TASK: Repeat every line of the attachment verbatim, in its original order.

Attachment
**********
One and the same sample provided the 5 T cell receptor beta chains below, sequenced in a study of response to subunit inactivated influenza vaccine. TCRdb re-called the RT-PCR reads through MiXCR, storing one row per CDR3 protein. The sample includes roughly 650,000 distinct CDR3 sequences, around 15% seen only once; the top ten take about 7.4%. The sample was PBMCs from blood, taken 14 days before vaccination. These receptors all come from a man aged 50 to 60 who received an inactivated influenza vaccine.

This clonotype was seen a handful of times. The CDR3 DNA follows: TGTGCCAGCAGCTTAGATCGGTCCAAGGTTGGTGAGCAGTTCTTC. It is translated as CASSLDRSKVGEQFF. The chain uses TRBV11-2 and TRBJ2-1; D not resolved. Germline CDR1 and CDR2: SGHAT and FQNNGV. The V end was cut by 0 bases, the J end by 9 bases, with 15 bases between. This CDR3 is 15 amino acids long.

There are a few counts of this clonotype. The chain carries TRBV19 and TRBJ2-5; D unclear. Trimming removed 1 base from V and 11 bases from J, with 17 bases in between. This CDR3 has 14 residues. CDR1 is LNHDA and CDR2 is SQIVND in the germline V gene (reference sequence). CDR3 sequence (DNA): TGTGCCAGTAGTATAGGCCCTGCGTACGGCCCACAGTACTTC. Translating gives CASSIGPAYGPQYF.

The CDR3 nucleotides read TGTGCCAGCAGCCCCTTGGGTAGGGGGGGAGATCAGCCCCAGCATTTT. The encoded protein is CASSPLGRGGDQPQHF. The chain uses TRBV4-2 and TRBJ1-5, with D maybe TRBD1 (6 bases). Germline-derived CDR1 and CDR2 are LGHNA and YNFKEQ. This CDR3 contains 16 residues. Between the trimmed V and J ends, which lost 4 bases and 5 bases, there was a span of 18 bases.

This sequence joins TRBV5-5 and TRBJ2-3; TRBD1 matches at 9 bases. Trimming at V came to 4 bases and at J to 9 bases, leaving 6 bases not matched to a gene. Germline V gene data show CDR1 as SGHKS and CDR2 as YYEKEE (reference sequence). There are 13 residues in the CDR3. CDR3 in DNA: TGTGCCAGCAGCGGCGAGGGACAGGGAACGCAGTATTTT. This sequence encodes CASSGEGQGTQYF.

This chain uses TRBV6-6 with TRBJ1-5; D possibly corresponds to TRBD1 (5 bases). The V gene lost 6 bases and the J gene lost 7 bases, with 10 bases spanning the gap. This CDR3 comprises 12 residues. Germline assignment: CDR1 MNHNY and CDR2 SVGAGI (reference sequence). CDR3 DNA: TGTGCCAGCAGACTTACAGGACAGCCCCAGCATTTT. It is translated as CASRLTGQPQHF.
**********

One and the same sample provided the 5 T cell receptor beta chains below, sequenced in a study of response to subunit inactivated influenza vaccine. TCRdb re-called the RT-PCR reads through MiXCR, storing one row per CDR3 protein. The sample includes roughly 650,000 distinct CDR3 sequences, around 15% seen only once; the top ten take about 7.4%. The sample was PBMCs from blood, taken 14 days before vaccination. These receptors all come from a man aged 50 to 60 who received an inactivated influenza vaccine.

This clonotype was seen a handful of times. The CDR3 DNA follows: TGTGCCAGCAGCTTAGATCGGTCCAAGGTTGGTGAGCAGTTCTTC. It is translated as CASSLDRSKVGEQFF. The chain uses TRBV11-2 and TRBJ2-1; D not resolved. Germline CDR1 and CDR2: SGHAT and FQNNGV. The V end was cut by 0 bases, the J end by 9 bases, with 15 bases between. This CDR3 is 15 amino acids long.

There are a few counts of this clonotype. The chain carries TRBV19 and TRBJ2-5; D unclear. Trimming removed 1 base from V and 11 bases from J, with 17 bases in between. This CDR3 has 14 residues. CDR1 is LNHDA and CDR2 is SQIVND in the germline V gene (reference sequence). CDR3 sequence (DNA): TGTGCCAGTAGTATAGGCCCTGCGTACGGCCCACAGTACTTC. Translating gives CASSIGPAYGPQYF.

The CDR3 nucleotides read TGTGCCAGCAGCCCCTTGGGTAGGGGGGGAGATCAGCCCCAGCATTTT. The encoded protein is CASSPLGRGGDQPQHF. The chain uses TRBV4-2 and TRBJ1-5, with D maybe TRBD1 (6 bases). Germline-derived CDR1 and CDR2 are LGHNA and YNFKEQ. This CDR3 contains 16 residues. Between the trimmed V and J ends, which lost 4 bases and 5 bases, there was a span of 18 bases.

This sequence joins TRBV5-5 and TRBJ2-3; TRBD1 matches at 9 bases. Trimming at V came to 4 bases and at J to 9 bases, leaving 6 bases not matched to a gene. Germline V gene data show CDR1 as SGHKS and CDR2 as YYEKEE (reference sequence). There are 13 residues in the CDR3. CDR3 in DNA: TGTGCCAGCAGCGGCGAGGGACAGGGAACGCAGTATTTT. This sequence encodes CASSGEGQGTQYF.

This chain uses TRBV6-6 with TRBJ1-5; D possibly corresponds to TRBD1 (5 bases). The V gene lost 6 bases and the J gene lost 7 bases, with 10 bases spanning the gap. This CDR3 comprises 12 residues. Germline assignment: CDR1 MNHNY and CDR2 SVGAGI (reference sequence). CDR3 DNA: TGTGCCAGCAGACTTACAGGACAGCCCCAGCATTTT. It is translated as CASRLTGQPQHF.